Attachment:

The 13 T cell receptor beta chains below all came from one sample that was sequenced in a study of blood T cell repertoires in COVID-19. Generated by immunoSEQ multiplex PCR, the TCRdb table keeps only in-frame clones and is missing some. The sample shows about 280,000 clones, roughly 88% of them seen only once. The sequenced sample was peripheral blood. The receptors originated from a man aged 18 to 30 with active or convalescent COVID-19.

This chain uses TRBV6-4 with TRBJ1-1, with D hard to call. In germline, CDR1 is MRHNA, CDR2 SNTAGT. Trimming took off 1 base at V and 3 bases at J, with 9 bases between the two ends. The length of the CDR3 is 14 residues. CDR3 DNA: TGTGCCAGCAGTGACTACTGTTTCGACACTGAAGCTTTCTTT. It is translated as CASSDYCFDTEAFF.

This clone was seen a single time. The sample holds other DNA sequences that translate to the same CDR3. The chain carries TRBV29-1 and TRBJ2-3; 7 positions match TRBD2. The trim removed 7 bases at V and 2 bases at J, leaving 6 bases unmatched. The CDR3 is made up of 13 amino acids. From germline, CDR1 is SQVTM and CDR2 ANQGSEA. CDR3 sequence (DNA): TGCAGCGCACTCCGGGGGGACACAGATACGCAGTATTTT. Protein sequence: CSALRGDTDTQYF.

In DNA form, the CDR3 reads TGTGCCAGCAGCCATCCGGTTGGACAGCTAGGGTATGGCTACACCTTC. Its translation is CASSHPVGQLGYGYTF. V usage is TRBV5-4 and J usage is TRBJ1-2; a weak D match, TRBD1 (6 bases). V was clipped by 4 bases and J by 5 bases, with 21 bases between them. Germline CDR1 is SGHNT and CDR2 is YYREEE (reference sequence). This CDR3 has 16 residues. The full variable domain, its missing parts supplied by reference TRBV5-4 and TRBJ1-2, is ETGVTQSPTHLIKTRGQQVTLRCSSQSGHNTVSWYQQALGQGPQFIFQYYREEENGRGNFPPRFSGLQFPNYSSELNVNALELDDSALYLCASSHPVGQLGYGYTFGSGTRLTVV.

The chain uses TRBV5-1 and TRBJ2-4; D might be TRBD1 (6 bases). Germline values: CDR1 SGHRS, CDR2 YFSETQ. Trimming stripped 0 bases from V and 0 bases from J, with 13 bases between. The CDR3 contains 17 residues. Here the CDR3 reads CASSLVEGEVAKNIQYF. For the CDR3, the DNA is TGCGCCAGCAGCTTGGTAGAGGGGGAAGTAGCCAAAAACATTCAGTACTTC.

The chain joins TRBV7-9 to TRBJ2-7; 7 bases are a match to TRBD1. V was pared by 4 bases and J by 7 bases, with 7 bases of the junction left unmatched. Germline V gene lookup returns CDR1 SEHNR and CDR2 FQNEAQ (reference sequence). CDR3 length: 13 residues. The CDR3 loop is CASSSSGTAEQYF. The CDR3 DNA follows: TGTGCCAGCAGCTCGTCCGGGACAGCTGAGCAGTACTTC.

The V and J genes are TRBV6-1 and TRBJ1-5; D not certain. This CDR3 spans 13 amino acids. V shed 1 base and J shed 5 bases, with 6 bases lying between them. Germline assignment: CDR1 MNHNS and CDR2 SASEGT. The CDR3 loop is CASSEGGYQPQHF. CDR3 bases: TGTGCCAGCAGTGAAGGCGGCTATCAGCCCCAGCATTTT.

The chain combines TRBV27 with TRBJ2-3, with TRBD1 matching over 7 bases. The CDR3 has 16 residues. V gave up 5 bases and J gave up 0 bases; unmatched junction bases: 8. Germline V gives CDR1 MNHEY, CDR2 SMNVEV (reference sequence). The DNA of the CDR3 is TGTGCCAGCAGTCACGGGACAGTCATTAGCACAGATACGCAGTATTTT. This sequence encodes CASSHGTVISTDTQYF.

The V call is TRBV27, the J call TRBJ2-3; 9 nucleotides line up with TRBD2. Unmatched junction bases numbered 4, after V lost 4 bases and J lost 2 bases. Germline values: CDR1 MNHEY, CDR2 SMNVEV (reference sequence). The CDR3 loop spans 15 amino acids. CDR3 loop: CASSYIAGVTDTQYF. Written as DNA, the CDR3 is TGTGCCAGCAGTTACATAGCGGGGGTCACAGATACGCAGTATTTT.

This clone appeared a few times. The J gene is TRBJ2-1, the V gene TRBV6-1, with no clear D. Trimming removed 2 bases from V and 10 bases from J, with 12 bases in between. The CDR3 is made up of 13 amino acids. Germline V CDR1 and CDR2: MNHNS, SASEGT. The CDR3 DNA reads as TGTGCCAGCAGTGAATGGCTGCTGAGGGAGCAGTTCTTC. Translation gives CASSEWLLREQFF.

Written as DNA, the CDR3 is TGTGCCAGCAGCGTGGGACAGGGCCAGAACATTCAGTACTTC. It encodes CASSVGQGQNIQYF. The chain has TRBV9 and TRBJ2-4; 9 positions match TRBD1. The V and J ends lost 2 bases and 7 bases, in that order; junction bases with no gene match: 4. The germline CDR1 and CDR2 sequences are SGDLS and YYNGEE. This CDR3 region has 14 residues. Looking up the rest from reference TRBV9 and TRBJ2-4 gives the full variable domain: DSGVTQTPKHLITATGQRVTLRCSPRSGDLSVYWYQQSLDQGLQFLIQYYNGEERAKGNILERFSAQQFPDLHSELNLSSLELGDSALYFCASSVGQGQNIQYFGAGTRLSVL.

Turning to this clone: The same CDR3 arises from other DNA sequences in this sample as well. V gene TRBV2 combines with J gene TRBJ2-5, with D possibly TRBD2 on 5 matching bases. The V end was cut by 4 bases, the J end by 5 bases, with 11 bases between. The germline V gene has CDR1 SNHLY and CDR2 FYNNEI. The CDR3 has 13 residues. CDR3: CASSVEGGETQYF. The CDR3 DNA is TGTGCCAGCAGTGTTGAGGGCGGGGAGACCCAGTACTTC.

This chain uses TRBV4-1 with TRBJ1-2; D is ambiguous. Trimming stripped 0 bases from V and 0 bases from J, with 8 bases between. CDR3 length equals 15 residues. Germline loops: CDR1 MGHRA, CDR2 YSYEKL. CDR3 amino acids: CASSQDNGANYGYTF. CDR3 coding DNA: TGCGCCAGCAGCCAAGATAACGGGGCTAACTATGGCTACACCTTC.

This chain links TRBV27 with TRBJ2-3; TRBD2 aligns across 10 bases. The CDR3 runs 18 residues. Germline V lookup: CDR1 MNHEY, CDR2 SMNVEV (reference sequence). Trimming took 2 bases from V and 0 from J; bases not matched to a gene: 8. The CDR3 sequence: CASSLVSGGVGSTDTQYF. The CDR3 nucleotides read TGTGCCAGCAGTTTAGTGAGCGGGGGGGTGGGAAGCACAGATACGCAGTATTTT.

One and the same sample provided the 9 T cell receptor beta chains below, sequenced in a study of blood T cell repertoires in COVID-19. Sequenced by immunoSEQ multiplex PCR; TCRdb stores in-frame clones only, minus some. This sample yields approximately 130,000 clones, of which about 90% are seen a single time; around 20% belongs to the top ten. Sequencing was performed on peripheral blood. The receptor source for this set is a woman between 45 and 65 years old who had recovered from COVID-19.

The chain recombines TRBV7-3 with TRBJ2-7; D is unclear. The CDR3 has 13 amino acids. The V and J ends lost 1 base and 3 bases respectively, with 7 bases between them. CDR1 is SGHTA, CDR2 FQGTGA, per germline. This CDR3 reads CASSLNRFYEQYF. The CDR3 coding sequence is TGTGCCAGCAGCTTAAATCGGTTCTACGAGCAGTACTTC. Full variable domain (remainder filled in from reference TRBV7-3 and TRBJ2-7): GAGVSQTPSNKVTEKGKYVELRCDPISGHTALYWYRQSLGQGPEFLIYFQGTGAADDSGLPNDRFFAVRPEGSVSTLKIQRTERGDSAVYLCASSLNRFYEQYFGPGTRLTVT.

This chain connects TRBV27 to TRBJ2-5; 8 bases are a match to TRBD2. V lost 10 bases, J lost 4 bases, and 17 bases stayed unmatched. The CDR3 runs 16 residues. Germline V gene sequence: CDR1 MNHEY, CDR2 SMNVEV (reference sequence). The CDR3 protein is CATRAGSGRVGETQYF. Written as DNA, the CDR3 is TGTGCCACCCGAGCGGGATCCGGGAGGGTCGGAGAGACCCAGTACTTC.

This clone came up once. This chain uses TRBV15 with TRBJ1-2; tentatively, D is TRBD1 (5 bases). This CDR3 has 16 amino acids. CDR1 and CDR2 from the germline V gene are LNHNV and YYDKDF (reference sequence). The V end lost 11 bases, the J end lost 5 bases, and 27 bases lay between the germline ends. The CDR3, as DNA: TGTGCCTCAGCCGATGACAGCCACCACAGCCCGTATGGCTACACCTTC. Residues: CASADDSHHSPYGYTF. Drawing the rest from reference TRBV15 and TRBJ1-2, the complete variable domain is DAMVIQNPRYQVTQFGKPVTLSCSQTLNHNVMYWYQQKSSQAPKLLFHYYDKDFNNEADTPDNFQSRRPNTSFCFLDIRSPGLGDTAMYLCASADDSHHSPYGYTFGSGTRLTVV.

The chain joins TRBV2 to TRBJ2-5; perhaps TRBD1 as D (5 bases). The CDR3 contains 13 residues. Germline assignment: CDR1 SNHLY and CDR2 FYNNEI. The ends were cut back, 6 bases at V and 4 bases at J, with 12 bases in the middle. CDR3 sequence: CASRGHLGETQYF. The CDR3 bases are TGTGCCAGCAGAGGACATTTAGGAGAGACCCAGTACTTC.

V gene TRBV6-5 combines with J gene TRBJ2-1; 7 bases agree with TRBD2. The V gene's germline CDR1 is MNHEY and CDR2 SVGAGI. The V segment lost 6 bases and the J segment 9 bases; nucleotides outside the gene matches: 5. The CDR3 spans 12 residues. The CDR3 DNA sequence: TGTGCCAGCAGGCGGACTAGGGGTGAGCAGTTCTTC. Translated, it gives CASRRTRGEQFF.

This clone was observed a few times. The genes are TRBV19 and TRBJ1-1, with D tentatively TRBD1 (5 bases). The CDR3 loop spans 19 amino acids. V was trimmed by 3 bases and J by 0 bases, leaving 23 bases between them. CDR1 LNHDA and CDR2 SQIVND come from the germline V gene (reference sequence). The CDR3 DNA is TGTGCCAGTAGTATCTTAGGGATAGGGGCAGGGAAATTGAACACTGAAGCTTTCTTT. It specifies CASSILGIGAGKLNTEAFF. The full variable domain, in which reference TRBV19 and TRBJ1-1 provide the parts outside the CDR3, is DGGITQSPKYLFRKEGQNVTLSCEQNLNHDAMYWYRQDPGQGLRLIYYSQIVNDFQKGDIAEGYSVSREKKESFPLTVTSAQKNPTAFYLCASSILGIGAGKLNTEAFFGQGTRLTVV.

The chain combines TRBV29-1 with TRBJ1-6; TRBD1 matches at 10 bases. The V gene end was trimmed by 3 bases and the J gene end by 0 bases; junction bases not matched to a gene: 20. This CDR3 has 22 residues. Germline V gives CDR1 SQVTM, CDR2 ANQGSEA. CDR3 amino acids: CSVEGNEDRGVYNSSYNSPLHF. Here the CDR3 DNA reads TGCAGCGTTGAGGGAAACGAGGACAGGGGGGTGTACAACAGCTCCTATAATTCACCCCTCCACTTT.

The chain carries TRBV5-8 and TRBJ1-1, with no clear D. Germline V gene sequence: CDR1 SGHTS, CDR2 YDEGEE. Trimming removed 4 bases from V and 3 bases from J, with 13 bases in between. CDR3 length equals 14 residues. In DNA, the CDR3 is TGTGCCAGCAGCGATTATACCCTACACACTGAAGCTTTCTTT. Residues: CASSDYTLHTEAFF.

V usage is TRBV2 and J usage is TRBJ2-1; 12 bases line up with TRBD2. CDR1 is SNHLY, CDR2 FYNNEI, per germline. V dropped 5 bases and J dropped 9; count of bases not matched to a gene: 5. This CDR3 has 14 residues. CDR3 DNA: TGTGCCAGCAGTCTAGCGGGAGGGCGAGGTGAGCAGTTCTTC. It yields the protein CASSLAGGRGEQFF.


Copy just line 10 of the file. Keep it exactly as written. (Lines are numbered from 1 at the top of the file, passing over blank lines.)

This clone appeared a few times. The J gene is TRBJ2-1, the V gene TRBV6-1, with no clear D. Trimming removed 2 bases from V and 10 bases from J, with 12 bases in between. The CDR3 is made up of 13 amino acids. Germline V CDR1 and CDR2: MNHNS, SASEGT. The CDR3 DNA reads as TGTGCCAGCAGTGAATGGCTGCTGAGGGAGCAGTTCTTC. Translation gives CASSEWLLREQFF.